Monday, 1st January, 2018

  • 06:19 PM - lowkey13 mentioned Saelorn in post Ok I have to ask..... what's with the Paladin hate on here?
    Quoted for truth. Good overall synopsis. There are likely outliers, but overall this covers it IMHO. (I still like the paladin) Saelorn forgot the fourth, and most important reason. Some of us refuse to be deceived by BigPaladin(tm). We've put on our glasses, and we've seen the truth. You see the cute gnome Paladin they want you to see, and we see ... 92535

Wednesday, 20th December, 2017

  • 08:37 PM - redrick mentioned Saelorn in post Reliable Talent. What the what?
    ...Actually, I do. To keep any semblance of fairness when DMing for multiple PC adventuring groups in the same world, that world must react the same way no matter which groups enters in a given adventure site, whether they are at 2nd or 19th level. Does the DM adjust encounters on the fly to maintain an optimal challenge? I say no. Moreover, it's a non-issue. Because I run multiple rival groups in the same world, the primary challenge is not against the monsters, but to stay ahead of the other groups in terms of level, power, and repute (or infamy). Is the key always in the third place the players look? No. Or does the DM allow the PCs to struggle, get frustrated and run into unfair encounters? Yes And if they aren't [having fun]? They can join a different game. Mine isn't meant to satisfy everyone's taste. I've just been lucky to find 19 like-minded players who enjoy the same things I do. All reasonable answers! To be clear, this conversation is partially in response to Saelorn's assertion that meta-gaming is antithetical to role-playing and that we should remove all meta-gaming from our RPGs. Some, including me, suggested that the DM, at the very least, would be metagaming to keep things interesting for a table full of players who are "just playing my character, man." The game you are describing doesn't sound like an example of a game without meta-gaming. It sounds like an example of an in-elastic gameworld. Which is fine! I lean in the direction of an in-elastic gameworld as well. I'm more likely to allow the players to wipe on an unfair encounter because that's the encounter I was planning to run than I am to soften an encounter on the fly, because "things aren't looking too good for our heroes." More to the point, I hate it when I get the sense that the DM is tweaking the difficulty of an encounter on the fly, in either direction. This reminds me of games in elementary school gym class where the teacher would make sure that the score was always neck an...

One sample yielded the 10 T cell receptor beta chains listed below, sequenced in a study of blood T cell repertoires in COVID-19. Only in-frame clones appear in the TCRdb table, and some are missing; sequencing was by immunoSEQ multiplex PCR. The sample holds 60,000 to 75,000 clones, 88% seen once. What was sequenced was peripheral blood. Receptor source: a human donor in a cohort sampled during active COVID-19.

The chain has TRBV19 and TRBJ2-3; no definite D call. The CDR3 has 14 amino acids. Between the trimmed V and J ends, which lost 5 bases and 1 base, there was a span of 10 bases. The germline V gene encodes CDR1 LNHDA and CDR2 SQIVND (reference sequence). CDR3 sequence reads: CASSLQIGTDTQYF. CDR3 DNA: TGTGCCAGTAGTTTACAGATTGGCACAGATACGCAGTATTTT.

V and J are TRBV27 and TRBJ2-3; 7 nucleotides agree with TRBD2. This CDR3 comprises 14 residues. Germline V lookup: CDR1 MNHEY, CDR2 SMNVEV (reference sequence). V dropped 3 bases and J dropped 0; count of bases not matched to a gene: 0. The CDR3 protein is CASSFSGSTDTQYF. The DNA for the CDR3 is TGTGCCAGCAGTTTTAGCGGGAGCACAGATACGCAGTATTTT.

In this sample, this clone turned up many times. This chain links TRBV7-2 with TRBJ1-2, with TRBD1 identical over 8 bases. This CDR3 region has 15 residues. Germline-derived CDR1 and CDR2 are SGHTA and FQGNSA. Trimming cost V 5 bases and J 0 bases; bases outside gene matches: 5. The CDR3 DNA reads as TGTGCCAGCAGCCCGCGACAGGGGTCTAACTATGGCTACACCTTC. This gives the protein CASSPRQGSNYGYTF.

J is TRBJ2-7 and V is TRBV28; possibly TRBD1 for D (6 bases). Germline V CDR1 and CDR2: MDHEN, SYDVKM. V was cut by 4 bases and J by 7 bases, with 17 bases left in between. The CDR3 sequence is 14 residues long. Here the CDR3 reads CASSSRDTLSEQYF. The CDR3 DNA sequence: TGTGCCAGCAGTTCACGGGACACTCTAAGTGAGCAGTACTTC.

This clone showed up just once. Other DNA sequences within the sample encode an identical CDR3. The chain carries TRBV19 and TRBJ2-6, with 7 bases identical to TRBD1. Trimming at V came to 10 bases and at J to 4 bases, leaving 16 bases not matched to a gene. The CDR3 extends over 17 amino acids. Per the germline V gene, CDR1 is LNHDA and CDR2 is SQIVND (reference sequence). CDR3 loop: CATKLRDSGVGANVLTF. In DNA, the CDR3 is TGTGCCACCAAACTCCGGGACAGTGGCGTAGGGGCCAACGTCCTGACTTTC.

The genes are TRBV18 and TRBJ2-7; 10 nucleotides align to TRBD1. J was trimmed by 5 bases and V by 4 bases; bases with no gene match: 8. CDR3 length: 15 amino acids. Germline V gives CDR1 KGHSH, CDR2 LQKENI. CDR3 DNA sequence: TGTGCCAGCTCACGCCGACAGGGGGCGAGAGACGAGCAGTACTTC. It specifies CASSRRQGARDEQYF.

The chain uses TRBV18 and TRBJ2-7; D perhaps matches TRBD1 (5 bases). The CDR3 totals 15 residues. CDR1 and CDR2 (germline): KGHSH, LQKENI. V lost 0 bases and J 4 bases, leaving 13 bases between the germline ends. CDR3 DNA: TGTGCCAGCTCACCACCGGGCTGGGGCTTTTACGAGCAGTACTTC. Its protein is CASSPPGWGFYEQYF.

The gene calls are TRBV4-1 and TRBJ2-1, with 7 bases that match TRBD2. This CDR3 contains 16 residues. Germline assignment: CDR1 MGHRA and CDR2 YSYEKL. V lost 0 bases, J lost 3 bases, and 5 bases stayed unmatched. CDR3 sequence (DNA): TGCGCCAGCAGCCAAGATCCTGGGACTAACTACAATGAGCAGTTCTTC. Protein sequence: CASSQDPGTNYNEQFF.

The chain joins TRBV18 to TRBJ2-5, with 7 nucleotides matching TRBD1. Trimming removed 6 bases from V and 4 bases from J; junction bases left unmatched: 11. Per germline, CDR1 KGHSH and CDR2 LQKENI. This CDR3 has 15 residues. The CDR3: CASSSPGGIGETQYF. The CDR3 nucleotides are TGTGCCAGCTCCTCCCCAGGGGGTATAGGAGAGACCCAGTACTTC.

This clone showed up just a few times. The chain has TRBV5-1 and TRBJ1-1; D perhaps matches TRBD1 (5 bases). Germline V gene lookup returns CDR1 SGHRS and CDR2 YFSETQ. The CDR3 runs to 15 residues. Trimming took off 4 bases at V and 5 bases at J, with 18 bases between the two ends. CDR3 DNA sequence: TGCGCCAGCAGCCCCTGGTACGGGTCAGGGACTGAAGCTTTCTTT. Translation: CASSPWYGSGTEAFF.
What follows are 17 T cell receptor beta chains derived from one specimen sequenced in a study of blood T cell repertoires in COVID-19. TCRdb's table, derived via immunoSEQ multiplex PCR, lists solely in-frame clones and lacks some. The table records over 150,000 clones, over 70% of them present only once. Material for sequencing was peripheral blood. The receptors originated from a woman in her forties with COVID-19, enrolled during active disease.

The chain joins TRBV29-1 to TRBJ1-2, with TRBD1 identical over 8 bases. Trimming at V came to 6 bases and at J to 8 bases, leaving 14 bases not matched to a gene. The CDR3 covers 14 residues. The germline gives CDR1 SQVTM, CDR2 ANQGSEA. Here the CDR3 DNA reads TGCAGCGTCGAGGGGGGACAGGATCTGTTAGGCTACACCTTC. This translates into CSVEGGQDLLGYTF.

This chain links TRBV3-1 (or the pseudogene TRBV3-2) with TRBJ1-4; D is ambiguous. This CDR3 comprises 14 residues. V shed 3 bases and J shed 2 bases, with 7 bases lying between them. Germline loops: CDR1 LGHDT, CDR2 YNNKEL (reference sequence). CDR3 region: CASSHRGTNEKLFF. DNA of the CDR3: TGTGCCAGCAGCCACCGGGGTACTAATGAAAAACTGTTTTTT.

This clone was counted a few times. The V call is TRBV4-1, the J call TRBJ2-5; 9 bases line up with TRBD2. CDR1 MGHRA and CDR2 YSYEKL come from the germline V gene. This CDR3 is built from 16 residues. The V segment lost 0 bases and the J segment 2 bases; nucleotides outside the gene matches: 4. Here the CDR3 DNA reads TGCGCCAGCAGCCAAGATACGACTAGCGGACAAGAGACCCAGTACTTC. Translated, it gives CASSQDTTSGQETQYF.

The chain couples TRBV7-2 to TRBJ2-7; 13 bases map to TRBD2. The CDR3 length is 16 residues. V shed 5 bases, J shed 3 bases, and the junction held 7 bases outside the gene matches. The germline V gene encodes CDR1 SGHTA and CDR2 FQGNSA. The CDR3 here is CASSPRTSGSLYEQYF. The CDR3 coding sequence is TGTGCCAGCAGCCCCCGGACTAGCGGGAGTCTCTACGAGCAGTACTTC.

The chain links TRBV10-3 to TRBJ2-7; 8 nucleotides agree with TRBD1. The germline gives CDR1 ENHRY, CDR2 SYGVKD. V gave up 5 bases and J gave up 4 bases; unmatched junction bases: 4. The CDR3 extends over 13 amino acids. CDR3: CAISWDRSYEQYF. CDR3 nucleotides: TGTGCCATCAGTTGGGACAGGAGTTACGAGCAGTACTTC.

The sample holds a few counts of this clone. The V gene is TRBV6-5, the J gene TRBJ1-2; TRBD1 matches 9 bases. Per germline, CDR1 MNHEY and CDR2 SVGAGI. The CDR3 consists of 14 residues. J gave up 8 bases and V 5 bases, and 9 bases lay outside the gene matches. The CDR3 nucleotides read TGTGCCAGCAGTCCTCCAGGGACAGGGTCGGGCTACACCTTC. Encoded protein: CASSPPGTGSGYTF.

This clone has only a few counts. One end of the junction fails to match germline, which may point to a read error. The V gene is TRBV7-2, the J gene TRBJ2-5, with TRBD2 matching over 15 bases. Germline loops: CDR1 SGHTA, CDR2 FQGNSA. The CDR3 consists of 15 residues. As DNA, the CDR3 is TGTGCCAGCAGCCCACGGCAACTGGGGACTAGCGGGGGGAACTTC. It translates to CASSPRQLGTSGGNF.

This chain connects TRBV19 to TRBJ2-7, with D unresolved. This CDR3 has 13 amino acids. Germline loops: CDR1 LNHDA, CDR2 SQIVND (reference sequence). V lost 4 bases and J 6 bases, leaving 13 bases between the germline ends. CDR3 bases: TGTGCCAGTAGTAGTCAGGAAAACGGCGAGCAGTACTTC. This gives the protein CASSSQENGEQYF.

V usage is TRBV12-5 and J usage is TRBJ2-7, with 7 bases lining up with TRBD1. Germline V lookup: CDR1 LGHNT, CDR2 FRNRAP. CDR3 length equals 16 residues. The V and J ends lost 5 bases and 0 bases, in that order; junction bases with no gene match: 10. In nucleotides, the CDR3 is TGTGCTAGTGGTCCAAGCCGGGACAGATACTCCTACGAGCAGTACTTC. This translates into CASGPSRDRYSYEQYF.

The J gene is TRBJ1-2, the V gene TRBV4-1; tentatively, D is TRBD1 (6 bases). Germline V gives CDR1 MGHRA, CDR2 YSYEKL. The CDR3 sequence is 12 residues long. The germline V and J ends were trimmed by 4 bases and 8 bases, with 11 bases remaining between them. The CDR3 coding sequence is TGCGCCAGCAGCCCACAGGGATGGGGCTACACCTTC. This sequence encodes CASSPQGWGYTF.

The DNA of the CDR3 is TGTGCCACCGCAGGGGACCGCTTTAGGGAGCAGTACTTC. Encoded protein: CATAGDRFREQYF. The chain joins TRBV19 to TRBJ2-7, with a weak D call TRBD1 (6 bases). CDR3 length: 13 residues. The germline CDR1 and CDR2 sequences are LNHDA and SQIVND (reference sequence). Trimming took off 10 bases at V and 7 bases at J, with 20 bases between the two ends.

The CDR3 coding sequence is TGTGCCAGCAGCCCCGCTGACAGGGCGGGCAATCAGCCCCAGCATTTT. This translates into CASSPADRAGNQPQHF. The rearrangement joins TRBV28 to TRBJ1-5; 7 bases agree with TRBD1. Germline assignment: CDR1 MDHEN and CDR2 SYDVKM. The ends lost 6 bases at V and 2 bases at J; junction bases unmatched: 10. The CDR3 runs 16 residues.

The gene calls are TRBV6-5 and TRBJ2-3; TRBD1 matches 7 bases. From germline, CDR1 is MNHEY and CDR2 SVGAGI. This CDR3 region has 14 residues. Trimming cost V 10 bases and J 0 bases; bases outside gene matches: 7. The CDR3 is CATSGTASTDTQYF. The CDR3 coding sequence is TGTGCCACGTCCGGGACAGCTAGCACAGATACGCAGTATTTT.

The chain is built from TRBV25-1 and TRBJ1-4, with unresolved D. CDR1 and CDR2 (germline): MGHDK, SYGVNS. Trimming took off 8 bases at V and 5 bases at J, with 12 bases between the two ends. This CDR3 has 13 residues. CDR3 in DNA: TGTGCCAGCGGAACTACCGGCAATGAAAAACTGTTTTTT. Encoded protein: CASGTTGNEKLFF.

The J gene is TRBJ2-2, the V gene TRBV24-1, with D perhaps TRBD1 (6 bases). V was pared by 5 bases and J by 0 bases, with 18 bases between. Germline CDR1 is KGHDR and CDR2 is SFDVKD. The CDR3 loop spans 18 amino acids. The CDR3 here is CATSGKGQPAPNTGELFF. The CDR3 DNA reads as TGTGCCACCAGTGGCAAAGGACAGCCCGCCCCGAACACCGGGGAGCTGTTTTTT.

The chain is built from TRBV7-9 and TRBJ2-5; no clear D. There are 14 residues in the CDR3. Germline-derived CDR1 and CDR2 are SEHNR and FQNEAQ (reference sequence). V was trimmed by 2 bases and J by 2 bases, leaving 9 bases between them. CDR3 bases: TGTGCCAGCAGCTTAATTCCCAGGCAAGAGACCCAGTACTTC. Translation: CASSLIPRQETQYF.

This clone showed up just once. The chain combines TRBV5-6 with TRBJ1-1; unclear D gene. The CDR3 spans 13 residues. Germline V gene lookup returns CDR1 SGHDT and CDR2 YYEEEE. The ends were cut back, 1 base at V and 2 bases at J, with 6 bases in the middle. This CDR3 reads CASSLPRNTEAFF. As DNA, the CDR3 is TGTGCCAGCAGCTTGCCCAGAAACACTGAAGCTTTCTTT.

Monday, 27th November, 2017

  • 01:34 PM - ClaytonCross mentioned Saelorn in post Running D&D 5e for Levels 10+
    ClaytonCross you seem to have me confused with someone else. I am not arguing that dragons vs high levels are weak or strong. That was the other guy. I responded to your post which threw a lot of math and presumptions at the pther post - ignoring the fire resistance as you challenged his points. I also find fault with your ideas that its either both surprised or both prepared, given the general depictions of dragons in much of the source materials. The GM balances encounters in a game, not CR, especially at higher levels - imo. I have never once met a CR type system that accurately predicted party strength after the first say half level range. Too many variables. Are dragons atrong? No. Are dragons weak? No Are dragons balanced? No. But they are parts that can be used to make encounters and challenges that can be any of those and more. Sent from my VS995 using EN World mobile app Your right I was debating with Saelorn but everybody that had a complaint had a user name that started with an S and I got confused. That said I was replying to your quotes so while I may have been a bit confused.... -As far as fire resistance goes I still think its a specialty of the build. Comparing a Dragon vs an ability unique to a SUB-CLASS of a specific class is not a "good way" to judge a dragon week, under powered, over overrated against an average group of players as Saelorn did. He is basically taking 1 specific character from his group who is good at something and saying that means the dragon is week against the rest of them too. -As far as preparation goes (fire resistance potions for all) if your judging preparations its an endless games of what if and a surprise encounter allows for the simplest debate and most telling encounter because of that. If you want to say you usually experience them with sufficient warning to prepare that fine but that means your not judging the creature based on its strength v...